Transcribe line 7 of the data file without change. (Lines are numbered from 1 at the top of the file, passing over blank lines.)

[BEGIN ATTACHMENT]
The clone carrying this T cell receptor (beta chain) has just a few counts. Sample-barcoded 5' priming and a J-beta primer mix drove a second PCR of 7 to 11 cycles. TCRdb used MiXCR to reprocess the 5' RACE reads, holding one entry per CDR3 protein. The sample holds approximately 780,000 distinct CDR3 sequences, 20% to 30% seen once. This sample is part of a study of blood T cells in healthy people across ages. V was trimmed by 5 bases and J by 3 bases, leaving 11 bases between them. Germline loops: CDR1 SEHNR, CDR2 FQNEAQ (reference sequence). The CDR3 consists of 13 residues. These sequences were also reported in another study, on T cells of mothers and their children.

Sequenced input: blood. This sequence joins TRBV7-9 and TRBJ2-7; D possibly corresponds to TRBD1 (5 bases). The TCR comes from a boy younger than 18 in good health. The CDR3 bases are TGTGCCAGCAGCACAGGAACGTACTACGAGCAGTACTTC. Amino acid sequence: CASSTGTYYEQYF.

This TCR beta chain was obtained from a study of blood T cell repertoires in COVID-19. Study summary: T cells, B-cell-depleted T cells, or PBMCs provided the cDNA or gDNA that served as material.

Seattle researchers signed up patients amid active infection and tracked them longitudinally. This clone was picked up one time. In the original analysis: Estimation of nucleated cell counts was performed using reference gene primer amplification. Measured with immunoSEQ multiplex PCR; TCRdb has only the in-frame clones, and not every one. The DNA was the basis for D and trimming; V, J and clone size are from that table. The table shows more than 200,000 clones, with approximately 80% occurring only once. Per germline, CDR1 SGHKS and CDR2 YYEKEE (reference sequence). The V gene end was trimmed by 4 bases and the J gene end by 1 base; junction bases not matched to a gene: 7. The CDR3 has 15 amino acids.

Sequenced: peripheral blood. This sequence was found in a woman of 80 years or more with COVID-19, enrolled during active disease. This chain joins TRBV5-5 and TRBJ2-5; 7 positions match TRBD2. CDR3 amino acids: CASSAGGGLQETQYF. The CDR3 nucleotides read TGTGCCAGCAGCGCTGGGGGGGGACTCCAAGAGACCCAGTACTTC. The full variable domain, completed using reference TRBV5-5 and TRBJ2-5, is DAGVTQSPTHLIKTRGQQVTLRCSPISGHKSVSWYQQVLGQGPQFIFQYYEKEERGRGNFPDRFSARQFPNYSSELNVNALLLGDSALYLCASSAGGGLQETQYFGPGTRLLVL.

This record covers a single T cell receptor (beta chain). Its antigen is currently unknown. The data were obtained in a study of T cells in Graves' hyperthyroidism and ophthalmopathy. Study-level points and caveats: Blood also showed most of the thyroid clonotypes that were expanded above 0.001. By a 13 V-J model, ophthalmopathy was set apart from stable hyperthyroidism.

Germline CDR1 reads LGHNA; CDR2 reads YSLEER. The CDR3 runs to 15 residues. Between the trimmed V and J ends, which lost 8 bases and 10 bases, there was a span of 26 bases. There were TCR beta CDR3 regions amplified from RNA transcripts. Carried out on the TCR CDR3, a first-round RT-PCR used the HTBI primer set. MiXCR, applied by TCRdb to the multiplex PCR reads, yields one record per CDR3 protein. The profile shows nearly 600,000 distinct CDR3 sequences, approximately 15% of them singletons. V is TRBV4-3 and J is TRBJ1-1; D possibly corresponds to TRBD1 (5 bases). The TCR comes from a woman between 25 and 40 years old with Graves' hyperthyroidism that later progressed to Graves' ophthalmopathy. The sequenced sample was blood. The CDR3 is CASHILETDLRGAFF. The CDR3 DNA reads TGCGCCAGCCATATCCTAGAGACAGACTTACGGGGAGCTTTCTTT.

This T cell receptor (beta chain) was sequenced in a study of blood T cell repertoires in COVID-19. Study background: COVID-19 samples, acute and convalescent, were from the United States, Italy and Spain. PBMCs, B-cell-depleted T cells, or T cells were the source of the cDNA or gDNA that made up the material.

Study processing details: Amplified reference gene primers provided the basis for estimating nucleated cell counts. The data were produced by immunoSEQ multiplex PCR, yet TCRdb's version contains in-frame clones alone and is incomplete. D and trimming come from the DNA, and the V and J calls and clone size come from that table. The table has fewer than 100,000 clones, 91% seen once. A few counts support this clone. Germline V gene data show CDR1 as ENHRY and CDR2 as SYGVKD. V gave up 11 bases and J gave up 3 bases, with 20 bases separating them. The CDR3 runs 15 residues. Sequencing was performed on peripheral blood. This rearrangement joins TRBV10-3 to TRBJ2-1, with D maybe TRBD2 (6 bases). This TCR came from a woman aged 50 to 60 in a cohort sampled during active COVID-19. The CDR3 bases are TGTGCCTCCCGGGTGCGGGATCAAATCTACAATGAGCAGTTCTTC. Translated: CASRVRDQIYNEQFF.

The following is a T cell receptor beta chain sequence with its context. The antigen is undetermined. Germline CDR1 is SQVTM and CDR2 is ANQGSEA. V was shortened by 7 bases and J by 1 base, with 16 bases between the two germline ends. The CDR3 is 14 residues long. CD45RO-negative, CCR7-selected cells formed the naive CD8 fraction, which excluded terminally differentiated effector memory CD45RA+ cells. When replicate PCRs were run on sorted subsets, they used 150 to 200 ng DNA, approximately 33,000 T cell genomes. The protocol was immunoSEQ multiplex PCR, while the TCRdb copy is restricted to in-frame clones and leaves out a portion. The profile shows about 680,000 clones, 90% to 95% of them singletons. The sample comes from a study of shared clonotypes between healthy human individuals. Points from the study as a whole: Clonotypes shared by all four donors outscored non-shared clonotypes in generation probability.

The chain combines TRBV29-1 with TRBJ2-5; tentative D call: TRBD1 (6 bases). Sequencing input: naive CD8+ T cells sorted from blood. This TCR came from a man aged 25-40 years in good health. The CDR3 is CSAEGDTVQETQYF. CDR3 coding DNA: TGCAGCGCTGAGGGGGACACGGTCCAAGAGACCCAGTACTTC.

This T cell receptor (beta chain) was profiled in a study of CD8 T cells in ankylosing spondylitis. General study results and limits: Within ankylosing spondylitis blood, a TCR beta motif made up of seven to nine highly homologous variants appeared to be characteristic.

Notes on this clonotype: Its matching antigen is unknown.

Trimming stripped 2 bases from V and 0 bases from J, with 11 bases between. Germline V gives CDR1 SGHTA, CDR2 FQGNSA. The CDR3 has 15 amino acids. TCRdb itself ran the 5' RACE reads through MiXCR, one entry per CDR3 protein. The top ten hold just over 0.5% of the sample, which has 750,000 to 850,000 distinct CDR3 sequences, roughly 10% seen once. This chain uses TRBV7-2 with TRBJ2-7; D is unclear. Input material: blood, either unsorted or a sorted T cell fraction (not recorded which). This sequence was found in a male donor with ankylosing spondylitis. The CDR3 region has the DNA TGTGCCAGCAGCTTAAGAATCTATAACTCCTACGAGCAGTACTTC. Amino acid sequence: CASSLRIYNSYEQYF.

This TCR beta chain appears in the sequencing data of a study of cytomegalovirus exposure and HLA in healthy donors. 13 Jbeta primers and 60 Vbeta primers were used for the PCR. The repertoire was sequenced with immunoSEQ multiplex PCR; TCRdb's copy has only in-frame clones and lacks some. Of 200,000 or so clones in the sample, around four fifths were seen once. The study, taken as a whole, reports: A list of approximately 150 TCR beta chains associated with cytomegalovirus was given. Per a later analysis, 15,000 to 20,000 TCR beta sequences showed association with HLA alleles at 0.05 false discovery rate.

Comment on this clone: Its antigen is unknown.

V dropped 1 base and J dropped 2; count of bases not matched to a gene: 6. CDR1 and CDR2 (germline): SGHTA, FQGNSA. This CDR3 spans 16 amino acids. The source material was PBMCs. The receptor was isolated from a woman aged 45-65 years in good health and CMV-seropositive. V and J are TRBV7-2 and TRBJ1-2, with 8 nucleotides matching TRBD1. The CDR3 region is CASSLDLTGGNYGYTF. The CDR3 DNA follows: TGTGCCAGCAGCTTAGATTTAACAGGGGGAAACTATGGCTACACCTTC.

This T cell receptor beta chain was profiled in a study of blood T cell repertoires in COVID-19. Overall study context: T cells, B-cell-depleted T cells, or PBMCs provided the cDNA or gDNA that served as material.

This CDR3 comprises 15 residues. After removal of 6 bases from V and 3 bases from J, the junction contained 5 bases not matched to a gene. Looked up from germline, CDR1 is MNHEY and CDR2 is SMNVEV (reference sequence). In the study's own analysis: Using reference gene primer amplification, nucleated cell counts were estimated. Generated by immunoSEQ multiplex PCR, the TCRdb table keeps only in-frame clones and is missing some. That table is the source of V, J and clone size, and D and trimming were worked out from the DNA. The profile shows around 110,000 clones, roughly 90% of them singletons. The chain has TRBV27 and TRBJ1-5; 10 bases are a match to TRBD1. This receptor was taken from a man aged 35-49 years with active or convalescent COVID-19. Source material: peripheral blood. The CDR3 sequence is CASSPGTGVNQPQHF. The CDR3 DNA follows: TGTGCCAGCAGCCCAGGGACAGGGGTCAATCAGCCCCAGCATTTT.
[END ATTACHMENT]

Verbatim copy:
Germline CDR1 reads LGHNA; CDR2 reads YSLEER. The CDR3 runs to 15 residues. Between the trimmed V and J ends, which lost 8 bases and 10 bases, there was a span of 26 bases. There were TCR beta CDR3 regions amplified from RNA transcripts. Carried out on the TCR CDR3, a first-round RT-PCR used the HTBI primer set. MiXCR, applied by TCRdb to the multiplex PCR reads, yields one record per CDR3 protein. The profile shows nearly 600,000 distinct CDR3 sequences, approximately 15% of them singletons. V is TRBV4-3 and J is TRBJ1-1; D possibly corresponds to TRBD1 (5 bases). The TCR comes from a woman between 25 and 40 years old with Graves' hyperthyroidism that later progressed to Graves' ophthalmopathy. The sequenced sample was blood. The CDR3 is CASHILETDLRGAFF. The CDR3 DNA reads TGCGCCAGCCATATCCTAGAGACAGACTTACGGGGAGCTTTCTTT.